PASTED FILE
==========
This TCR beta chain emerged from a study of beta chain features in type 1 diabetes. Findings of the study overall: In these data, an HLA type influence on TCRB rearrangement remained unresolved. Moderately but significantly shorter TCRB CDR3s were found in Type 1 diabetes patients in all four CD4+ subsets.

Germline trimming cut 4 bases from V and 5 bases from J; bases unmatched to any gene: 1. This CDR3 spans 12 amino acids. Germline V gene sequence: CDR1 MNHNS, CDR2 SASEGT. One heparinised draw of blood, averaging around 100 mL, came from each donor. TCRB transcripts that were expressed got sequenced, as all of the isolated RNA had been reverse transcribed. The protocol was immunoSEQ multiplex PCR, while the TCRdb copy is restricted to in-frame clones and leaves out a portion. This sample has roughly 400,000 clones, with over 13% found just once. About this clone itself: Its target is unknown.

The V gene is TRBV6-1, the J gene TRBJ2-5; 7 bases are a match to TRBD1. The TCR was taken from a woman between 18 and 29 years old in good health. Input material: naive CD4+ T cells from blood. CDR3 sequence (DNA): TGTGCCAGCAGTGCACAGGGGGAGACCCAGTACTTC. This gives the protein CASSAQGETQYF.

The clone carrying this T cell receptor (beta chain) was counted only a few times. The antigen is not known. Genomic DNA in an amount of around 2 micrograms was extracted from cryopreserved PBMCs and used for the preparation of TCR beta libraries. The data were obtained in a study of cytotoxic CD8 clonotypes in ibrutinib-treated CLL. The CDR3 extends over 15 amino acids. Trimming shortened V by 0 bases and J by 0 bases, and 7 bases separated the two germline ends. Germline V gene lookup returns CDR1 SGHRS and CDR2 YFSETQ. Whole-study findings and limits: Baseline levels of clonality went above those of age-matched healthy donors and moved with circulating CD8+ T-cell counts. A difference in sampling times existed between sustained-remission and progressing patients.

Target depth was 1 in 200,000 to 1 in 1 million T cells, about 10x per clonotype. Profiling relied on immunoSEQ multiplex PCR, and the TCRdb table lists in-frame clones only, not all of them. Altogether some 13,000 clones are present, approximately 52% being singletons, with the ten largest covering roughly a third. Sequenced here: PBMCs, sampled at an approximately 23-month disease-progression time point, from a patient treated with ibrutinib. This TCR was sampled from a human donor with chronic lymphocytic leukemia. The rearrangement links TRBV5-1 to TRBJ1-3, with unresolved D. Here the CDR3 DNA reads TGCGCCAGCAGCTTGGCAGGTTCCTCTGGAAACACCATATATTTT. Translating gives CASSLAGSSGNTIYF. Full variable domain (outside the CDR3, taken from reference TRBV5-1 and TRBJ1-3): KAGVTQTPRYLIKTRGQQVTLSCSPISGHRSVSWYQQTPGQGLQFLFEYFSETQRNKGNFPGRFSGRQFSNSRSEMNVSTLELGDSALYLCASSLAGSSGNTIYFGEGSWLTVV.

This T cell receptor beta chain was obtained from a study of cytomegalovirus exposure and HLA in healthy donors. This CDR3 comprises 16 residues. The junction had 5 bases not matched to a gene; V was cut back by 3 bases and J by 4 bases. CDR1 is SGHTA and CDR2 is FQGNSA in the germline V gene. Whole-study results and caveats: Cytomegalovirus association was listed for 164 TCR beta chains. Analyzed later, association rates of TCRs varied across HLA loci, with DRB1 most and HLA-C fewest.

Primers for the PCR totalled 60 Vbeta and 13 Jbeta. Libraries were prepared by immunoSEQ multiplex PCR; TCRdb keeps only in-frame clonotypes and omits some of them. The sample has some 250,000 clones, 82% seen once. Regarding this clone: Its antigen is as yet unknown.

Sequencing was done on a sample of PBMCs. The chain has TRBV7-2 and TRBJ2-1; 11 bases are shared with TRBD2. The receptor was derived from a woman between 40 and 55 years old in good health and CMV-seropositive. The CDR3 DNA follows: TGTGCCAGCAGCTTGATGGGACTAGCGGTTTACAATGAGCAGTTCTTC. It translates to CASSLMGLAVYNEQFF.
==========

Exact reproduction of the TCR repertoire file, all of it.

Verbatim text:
This TCR beta chain emerged from a study of beta chain features in type 1 diabetes. Findings of the study overall: In these data, an HLA type influence on TCRB rearrangement remained unresolved. Moderately but significantly shorter TCRB CDR3s were found in Type 1 diabetes patients in all four CD4+ subsets.

Germline trimming cut 4 bases from V and 5 bases from J; bases unmatched to any gene: 1. This CDR3 spans 12 amino acids. Germline V gene sequence: CDR1 MNHNS, CDR2 SASEGT. One heparinised draw of blood, averaging around 100 mL, came from each donor. TCRB transcripts that were expressed got sequenced, as all of the isolated RNA had been reverse transcribed. The protocol was immunoSEQ multiplex PCR, while the TCRdb copy is restricted to in-frame clones and leaves out a portion. This sample has roughly 400,000 clones, with over 13% found just once. About this clone itself: Its target is unknown.

The V gene is TRBV6-1, the J gene TRBJ2-5; 7 bases are a match to TRBD1. The TCR was taken from a woman between 18 and 29 years old in good health. Input material: naive CD4+ T cells from blood. CDR3 sequence (DNA): TGTGCCAGCAGTGCACAGGGGGAGACCCAGTACTTC. This gives the protein CASSAQGETQYF.

The clone carrying this T cell receptor (beta chain) was counted only a few times. The antigen is not known. Genomic DNA in an amount of around 2 micrograms was extracted from cryopreserved PBMCs and used for the preparation of TCR beta libraries. The data were obtained in a study of cytotoxic CD8 clonotypes in ibrutinib-treated CLL. The CDR3 extends over 15 amino acids. Trimming shortened V by 0 bases and J by 0 bases, and 7 bases separated the two germline ends. Germline V gene lookup returns CDR1 SGHRS and CDR2 YFSETQ. Whole-study findings and limits: Baseline levels of clonality went above those of age-matched healthy donors and moved with circulating CD8+ T-cell counts. A difference in sampling times existed between sustained-remission and progressing patients.

Target depth was 1 in 200,000 to 1 in 1 million T cells, about 10x per clonotype. Profiling relied on immunoSEQ multiplex PCR, and the TCRdb table lists in-frame clones only, not all of them. Altogether some 13,000 clones are present, approximately 52% being singletons, with the ten largest covering roughly a third. Sequenced here: PBMCs, sampled at an approximately 23-month disease-progression time point, from a patient treated with ibrutinib. This TCR was sampled from a human donor with chronic lymphocytic leukemia. The rearrangement links TRBV5-1 to TRBJ1-3, with unresolved D. Here the CDR3 DNA reads TGCGCCAGCAGCTTGGCAGGTTCCTCTGGAAACACCATATATTTT. Translating gives CASSLAGSSGNTIYF. Full variable domain (outside the CDR3, taken from reference TRBV5-1 and TRBJ1-3): KAGVTQTPRYLIKTRGQQVTLSCSPISGHRSVSWYQQTPGQGLQFLFEYFSETQRNKGNFPGRFSGRQFSNSRSEMNVSTLELGDSALYLCASSLAGSSGNTIYFGEGSWLTVV.

This T cell receptor beta chain was obtained from a study of cytomegalovirus exposure and HLA in healthy donors. This CDR3 comprises 16 residues. The junction had 5 bases not matched to a gene; V was cut back by 3 bases and J by 4 bases. CDR1 is SGHTA and CDR2 is FQGNSA in the germline V gene. Whole-study results and caveats: Cytomegalovirus association was listed for 164 TCR beta chains. Analyzed later, association rates of TCRs varied across HLA loci, with DRB1 most and HLA-C fewest.

Primers for the PCR totalled 60 Vbeta and 13 Jbeta. Libraries were prepared by immunoSEQ multiplex PCR; TCRdb keeps only in-frame clonotypes and omits some of them. The sample has some 250,000 clones, 82% seen once. Regarding this clone: Its antigen is as yet unknown.

Sequencing was done on a sample of PBMCs. The chain has TRBV7-2 and TRBJ2-1; 11 bases are shared with TRBD2. The receptor was derived from a woman between 40 and 55 years old in good health and CMV-seropositive. The CDR3 DNA follows: TGTGCCAGCAGCTTGATGGGACTAGCGGTTTACAATGAGCAGTTCTTC. It translates to CASSLMGLAVYNEQFF.